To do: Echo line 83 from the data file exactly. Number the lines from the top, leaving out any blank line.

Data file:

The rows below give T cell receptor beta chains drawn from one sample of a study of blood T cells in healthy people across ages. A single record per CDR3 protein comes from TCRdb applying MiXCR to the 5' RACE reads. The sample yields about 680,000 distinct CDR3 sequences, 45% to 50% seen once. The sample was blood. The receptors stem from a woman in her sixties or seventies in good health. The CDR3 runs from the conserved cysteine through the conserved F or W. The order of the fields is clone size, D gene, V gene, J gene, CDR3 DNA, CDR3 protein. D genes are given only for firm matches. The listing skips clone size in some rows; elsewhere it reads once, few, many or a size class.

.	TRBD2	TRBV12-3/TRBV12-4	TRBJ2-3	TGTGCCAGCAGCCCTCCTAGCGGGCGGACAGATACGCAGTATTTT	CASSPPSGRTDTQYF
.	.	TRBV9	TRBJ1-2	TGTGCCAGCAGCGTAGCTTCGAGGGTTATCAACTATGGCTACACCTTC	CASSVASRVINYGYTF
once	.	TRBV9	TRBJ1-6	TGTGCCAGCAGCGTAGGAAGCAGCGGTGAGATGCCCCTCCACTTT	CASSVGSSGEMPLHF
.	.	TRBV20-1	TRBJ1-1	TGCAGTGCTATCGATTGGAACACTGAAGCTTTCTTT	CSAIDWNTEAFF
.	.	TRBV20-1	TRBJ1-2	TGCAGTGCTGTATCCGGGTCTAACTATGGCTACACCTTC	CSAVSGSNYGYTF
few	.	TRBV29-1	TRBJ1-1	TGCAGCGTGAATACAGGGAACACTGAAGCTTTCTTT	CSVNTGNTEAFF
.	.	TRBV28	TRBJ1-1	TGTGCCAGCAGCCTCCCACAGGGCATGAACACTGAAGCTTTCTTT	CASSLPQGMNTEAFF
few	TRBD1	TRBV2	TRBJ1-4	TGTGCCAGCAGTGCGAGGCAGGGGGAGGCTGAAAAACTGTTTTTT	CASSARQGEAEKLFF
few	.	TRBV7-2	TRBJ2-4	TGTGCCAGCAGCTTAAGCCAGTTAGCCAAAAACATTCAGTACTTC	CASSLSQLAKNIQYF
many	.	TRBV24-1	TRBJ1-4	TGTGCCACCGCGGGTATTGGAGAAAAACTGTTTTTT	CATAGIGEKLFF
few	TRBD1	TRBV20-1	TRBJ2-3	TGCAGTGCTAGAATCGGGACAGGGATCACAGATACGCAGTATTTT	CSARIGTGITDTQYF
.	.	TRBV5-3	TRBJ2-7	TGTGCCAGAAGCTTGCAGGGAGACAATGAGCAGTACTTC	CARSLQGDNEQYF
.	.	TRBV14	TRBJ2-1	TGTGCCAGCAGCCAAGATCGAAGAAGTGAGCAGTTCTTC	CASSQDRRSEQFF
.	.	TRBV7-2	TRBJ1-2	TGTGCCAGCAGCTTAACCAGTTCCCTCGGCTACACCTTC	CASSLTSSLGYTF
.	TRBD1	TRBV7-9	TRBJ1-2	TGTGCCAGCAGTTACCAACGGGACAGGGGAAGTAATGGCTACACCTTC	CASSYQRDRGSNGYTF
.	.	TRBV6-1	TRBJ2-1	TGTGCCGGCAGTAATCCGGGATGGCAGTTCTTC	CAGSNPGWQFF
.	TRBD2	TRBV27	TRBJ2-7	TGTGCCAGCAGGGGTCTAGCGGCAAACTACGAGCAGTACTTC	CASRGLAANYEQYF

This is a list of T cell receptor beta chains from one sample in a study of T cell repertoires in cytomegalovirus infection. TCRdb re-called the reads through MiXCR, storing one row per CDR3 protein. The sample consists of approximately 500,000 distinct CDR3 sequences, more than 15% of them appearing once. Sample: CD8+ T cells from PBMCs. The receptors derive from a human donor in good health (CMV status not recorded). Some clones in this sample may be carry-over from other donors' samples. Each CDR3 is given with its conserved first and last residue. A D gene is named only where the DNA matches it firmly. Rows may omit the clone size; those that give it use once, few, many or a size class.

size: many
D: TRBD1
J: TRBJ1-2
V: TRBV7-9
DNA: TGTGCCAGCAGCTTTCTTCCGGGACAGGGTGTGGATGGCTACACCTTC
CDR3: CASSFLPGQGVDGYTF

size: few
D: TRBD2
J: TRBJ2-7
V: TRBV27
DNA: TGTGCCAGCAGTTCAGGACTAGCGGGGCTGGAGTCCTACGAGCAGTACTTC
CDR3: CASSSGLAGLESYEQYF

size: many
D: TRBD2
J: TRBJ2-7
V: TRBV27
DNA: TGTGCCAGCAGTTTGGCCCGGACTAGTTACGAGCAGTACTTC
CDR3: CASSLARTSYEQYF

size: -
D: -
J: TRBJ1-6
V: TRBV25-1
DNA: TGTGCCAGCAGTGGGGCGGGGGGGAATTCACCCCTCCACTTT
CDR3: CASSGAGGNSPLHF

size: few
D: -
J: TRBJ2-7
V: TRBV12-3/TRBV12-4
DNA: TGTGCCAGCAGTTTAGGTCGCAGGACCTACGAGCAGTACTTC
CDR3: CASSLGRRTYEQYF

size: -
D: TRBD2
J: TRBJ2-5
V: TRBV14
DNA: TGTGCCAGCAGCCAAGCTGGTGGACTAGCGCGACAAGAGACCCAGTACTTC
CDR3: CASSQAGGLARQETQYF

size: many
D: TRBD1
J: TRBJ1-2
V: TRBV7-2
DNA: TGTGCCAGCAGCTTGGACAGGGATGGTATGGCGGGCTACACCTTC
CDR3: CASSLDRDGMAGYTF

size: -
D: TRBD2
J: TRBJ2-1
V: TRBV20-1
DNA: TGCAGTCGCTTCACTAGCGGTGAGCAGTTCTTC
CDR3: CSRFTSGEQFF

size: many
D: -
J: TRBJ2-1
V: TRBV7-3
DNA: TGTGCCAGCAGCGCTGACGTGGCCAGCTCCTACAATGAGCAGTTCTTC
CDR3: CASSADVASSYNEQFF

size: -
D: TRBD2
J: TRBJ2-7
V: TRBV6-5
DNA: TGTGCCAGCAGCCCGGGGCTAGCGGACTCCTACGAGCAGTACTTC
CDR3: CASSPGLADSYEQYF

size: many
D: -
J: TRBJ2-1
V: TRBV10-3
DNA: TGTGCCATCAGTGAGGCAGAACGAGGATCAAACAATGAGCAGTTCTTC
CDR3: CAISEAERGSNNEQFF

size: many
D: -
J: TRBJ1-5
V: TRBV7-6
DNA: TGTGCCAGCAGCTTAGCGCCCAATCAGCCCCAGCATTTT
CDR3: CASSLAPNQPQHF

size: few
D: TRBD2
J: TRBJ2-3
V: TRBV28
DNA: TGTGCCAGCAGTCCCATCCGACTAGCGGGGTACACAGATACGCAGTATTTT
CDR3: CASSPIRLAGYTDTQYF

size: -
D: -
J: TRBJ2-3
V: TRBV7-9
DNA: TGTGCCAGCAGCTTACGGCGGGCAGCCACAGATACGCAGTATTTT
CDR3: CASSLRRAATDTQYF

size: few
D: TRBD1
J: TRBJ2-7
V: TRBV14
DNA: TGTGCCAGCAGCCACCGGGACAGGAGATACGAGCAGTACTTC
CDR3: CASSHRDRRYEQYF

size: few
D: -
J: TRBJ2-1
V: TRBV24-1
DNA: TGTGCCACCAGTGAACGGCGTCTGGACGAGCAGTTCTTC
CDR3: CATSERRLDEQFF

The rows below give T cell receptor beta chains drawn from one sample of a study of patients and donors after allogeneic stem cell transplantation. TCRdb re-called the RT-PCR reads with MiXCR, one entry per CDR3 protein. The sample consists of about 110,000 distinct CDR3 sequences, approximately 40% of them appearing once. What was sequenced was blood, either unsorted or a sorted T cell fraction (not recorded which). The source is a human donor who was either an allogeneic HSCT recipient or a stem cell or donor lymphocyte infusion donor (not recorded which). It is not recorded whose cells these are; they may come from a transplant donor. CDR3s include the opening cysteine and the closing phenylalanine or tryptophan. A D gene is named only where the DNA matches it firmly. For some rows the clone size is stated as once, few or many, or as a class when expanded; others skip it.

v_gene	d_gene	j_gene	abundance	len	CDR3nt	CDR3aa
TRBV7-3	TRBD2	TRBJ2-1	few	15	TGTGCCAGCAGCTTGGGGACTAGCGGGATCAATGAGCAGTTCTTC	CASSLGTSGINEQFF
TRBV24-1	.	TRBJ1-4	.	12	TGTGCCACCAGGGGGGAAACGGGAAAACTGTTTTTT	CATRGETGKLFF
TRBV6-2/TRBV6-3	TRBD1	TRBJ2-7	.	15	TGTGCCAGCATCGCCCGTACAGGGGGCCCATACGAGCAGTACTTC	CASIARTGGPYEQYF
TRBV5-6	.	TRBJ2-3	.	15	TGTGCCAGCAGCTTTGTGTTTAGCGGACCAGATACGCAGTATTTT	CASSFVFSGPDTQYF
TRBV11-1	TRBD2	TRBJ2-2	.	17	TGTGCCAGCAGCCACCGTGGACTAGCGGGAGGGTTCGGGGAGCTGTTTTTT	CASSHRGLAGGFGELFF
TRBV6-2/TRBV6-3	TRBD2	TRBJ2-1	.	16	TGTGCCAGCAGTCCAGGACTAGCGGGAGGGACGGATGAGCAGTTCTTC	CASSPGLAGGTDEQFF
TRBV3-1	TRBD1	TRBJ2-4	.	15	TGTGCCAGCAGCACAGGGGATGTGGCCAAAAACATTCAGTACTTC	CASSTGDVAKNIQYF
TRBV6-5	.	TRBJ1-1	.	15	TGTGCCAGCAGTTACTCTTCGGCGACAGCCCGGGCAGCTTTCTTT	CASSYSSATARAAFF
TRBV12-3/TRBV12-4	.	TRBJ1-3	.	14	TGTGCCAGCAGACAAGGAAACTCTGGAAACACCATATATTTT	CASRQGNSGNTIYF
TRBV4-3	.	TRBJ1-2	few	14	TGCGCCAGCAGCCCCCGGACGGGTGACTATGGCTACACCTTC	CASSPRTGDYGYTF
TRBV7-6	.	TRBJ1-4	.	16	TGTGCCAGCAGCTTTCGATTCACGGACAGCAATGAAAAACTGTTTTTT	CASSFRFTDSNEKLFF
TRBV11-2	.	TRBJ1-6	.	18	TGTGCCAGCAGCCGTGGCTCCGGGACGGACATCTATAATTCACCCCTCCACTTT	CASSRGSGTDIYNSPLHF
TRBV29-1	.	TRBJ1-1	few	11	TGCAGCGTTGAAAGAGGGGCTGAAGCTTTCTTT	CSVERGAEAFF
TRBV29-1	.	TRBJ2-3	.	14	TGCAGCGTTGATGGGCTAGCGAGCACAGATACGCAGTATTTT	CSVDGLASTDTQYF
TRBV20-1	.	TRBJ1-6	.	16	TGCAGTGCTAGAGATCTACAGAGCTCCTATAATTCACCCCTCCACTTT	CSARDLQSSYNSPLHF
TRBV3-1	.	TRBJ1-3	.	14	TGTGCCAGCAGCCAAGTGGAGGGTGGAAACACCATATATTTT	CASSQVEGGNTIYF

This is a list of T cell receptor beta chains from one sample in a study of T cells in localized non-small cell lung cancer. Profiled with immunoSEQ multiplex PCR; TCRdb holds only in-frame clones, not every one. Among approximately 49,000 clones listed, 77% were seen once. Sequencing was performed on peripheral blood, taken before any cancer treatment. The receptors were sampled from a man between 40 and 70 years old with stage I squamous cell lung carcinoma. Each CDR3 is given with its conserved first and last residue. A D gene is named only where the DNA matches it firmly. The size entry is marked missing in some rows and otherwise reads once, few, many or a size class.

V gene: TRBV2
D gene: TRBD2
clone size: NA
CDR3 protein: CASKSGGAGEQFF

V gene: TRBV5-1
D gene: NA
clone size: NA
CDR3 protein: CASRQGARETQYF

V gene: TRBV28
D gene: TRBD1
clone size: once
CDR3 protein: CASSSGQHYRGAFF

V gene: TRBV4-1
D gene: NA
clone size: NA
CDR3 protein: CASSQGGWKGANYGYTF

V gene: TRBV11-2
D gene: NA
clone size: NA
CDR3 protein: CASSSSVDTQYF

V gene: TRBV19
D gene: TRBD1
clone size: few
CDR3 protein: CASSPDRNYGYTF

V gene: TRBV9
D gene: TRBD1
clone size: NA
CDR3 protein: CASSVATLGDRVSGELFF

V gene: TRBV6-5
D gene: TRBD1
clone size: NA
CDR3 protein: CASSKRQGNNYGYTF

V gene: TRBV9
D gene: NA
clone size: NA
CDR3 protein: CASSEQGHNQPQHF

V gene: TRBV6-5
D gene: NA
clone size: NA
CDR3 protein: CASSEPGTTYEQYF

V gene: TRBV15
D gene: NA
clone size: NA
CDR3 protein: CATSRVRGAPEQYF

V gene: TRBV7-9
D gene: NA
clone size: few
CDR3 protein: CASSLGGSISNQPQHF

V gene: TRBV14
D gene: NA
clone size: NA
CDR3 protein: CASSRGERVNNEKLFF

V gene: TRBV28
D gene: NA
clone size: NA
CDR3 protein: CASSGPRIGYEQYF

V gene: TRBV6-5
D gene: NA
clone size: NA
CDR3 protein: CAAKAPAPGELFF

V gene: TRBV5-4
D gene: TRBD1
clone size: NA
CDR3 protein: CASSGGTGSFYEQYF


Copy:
V: TRBV10-3